What has defined the housing market in 2018? Well, a lot! Specifically, there are three driving forces - mortgage rates, household income and unadjusted house prices which also comprise the Real House Price Index (RHPI). Household income, mortgage rates, and the unadjusted house price index all increased year over year from November 2018. Notably, the 30-year fixed-rate mortgage increased by nearly 1.0 percent and the unadjusted house price index jumped 6.7 percent. Household income also increased 3.5 percent since November 2017, which boosted consumer house-buying power. However, due to the rise in mortgage rates and unadjusted house prices, the RHPI still increased 15.3 percent compared with last November.
Although, the RHPI increase indicates affordability decreased nationally, the yearly growth in the RHPI slowed somewhat in November compared with the previous month. So, let’s cover where the housing market is cooling the most below.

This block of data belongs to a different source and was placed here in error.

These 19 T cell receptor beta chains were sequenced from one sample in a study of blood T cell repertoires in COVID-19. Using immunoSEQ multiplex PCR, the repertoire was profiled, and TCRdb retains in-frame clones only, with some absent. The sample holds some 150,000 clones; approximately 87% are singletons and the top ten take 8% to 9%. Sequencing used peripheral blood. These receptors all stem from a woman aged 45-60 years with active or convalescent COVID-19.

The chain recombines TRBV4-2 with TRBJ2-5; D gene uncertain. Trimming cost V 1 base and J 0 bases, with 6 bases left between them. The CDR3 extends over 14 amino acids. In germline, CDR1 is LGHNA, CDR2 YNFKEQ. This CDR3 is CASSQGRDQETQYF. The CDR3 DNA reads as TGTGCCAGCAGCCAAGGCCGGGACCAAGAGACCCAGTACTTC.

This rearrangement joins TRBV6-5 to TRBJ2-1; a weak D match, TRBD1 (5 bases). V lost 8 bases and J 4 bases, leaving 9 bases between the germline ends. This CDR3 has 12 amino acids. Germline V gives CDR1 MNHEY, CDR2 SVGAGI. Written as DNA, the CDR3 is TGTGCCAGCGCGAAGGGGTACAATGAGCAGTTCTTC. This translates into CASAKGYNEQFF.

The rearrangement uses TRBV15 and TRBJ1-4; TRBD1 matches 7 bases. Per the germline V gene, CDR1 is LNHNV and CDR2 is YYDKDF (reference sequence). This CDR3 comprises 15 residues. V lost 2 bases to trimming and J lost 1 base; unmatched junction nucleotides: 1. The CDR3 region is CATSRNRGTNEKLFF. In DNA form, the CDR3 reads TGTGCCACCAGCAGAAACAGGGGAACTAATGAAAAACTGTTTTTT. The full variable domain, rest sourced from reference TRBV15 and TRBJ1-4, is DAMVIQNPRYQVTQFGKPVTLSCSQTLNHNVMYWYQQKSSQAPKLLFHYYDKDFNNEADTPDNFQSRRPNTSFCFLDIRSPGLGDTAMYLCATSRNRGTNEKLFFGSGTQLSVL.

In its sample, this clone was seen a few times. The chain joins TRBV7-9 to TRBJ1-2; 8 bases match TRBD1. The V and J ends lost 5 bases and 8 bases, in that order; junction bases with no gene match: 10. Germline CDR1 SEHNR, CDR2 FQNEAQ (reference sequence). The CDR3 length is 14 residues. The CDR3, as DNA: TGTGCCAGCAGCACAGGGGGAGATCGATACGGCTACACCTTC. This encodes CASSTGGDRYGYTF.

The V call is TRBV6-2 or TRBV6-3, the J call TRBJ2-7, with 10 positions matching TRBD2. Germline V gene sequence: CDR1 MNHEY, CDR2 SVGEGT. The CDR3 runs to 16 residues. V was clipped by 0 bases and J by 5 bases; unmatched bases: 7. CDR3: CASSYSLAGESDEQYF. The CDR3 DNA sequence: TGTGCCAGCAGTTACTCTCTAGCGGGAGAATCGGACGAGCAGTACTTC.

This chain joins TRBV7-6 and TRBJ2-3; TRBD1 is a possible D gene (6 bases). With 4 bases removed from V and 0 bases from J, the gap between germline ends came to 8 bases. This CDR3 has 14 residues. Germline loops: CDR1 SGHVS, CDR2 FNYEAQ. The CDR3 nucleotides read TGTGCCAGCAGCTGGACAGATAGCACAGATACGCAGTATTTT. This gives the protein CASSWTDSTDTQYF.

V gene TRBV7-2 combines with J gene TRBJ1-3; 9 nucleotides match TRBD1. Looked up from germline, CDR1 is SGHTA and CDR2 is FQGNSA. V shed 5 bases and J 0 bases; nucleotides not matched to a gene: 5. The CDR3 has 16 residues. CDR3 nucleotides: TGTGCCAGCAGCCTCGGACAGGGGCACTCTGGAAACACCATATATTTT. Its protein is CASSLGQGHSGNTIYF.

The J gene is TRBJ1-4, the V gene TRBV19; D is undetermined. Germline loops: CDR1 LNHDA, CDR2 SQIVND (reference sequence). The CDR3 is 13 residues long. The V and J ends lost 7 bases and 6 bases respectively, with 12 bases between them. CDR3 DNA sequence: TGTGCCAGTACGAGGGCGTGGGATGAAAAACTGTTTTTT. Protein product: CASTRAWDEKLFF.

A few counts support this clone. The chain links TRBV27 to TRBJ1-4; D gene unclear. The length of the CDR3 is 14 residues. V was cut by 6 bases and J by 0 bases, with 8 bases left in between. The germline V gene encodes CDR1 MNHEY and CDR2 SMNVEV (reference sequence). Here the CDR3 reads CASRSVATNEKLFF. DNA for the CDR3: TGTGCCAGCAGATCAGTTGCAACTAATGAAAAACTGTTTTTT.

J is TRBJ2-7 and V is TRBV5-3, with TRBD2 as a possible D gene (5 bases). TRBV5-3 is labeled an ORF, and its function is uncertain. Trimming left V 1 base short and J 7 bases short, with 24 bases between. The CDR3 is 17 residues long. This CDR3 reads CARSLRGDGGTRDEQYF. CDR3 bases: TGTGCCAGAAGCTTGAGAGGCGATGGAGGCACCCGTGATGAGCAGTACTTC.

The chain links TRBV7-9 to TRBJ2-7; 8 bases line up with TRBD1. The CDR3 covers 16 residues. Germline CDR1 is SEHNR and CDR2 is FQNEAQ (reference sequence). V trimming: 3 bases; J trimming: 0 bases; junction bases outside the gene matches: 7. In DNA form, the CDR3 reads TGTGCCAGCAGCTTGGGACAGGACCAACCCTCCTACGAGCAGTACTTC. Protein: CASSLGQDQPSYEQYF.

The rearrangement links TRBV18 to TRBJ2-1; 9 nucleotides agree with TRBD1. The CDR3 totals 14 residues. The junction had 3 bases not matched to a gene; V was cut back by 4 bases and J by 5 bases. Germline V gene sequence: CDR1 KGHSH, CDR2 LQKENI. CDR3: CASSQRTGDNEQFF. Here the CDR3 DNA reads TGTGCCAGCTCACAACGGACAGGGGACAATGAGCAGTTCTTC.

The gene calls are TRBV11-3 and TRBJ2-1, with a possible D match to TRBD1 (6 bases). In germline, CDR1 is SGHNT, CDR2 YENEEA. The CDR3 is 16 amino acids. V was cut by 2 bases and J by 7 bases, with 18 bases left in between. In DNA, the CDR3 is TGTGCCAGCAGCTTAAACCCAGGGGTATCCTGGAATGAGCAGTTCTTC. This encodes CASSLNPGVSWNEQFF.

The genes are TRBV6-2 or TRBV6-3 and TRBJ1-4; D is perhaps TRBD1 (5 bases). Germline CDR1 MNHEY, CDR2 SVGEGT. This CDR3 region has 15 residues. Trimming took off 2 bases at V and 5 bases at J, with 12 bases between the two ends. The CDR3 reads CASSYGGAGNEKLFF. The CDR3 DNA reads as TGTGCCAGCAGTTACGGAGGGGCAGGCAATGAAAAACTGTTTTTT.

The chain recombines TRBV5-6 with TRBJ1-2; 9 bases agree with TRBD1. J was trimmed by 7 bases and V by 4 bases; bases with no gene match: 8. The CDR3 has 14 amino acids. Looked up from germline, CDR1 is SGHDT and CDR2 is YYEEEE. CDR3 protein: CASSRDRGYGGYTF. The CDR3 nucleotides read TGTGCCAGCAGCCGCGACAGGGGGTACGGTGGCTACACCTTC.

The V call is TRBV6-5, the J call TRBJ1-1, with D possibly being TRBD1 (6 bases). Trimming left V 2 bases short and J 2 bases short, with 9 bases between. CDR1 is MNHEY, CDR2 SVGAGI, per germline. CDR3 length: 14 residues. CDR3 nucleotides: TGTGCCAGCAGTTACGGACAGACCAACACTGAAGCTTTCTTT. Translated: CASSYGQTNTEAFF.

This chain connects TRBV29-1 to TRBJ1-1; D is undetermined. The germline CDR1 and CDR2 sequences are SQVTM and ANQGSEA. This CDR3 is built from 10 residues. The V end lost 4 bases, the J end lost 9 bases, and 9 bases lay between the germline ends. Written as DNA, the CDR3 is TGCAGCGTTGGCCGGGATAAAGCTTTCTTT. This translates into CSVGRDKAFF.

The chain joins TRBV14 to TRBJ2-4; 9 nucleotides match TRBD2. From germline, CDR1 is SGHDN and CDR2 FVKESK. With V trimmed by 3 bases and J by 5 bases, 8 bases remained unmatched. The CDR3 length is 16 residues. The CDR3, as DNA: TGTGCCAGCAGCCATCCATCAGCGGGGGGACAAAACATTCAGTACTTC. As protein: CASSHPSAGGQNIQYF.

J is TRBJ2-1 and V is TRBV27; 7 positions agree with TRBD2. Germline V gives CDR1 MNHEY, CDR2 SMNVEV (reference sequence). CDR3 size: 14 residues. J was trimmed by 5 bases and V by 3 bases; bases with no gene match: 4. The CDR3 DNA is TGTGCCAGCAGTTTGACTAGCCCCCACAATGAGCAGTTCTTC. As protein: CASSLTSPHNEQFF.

- San Jose, CA (- 0.7 percent)
- Boston, MA (- 0.4 percent)
- Portland, OR (- 0.2 percent)
- Pittsburgh, PA (- 0.2 percent)
- San Diego, CA (- 0.1 percent)
- Seattle, WA (- 0.1 percent)
This trend can be contributed to rising inventory as well as other attributing causes. According to Realtor.com, the number of active listings increased year over year in five of the six markets listed. In San Jose, Seattle, and San Diego, the increase in active listings was substantial, as active listings jumped 158 percent, 77 percent, and 46 percent, respectively. As more inventory enters the market, buyers have more options, bidding wars are less likely and sellers start reducing list prices.
So what’s next in the housing market? Well, these six outliers may signal a broader shift in the housing market. Recent inventory increases and the slowdown in house price appreciation may be the first signs of a weakening sellers’ market, which is good news for home buyers. Stay tuned for more housing market insight and trends with TitleTuesdays!
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